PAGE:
Memoirs of Manipal
If you think about it, all of us have some degree of photographic memory within our minds. Its high frequency in some just makes it a predominant trait in them. While they can probably recall the exact page number and location of Bernoulli’s equation in RK Bansal for a Fluid Mechanics test, I can generate an entire high-definition image of that night when we all turned the lights down and danced around my hostel room to celebrate no apparent occasion.
How can I ever not remember, the way we sang our hearts out on that terrace in Shambhavi, broke and hungry enough to lick empty a whole jar of mixed fruit jam. Or the way the Western Ghats lay that evening, gleaming with pride from the first rain of the semester. All six of us stood gazing into the distance, breathing in the earthly scent so familiar to us. I remember glancing around the terrace for a split second, as if in an attempt to capture a mental picture. We were quiet, but blissfully content in each other’s company.
I can generate, down to micro details, the motion picture my mind shot at the brink of dawn, of those puppies tugging at my shoelace on my spontaneous run to TAPMI, and of the sun rising past the low-hanging morning mist. I was alone, sleep-deprived and cashless, but I was at absolute peace. The mysterious ways in which our mind works never ceases to baffle me— it recreates these memories as if I lived them yesterday, but refuses to recollect what I studied merely the night before for my test.
I walked into Manipal with a suitcase full of clothes, but I’ll walk out with a trunk full of memories. Of slow dancing inside that cute café we discovered on End Point road, and our first embrace which lasted an eternity. Of that road trip to Kudlu Falls which I knew was bound to be a memorable one. What I didn’t know then, however, was how much I’d miss the thrill of jumping into the cold water, fully clothed, and sitting on that moss-covered rock right under what seemed to me like a cloudburst. The late nights spent out in campus on the pretext of Revels, the early morning cup of chaai at Tiger Circle, chasing crabs on the lost beach of ‘Akuna Matata’, the way passing trains made the Railway Bridge quiver, with us sitting underneath it and our legs hanging over the edge with nothing but miles of blue beneath. Consciously or not, these little instances are the chisel strokes that sculpt us.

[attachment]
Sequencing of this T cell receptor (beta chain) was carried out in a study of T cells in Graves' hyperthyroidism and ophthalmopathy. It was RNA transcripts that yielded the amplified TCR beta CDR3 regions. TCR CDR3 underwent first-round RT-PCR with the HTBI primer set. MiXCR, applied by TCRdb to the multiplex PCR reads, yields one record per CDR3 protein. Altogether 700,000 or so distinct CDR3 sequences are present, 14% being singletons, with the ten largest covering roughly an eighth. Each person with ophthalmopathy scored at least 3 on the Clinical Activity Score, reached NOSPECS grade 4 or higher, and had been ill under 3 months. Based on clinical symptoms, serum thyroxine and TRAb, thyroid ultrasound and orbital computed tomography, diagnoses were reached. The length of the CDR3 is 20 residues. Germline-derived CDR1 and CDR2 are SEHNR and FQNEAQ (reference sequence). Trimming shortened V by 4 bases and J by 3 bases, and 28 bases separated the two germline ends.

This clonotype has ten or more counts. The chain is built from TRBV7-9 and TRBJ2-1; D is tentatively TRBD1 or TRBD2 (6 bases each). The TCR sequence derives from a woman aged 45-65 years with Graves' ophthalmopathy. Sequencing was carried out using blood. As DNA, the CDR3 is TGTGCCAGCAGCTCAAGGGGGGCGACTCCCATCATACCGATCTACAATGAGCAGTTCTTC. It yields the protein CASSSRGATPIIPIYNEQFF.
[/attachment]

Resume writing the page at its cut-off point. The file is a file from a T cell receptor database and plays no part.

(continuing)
The same way no two people ever read the same book, two people can never have the same experiences. The funny thing is, we barely ever realize when a particular moment is captured forever, till it passes by without the slightest warning. We all have a photographic memory. Alas, we don’t hold the button that captures it; our emotions do. Somehow, in a million such photographs, I’ve built myself an unforgettable memoir, pieces of which you’ll find scattered everywhere in this small town called home.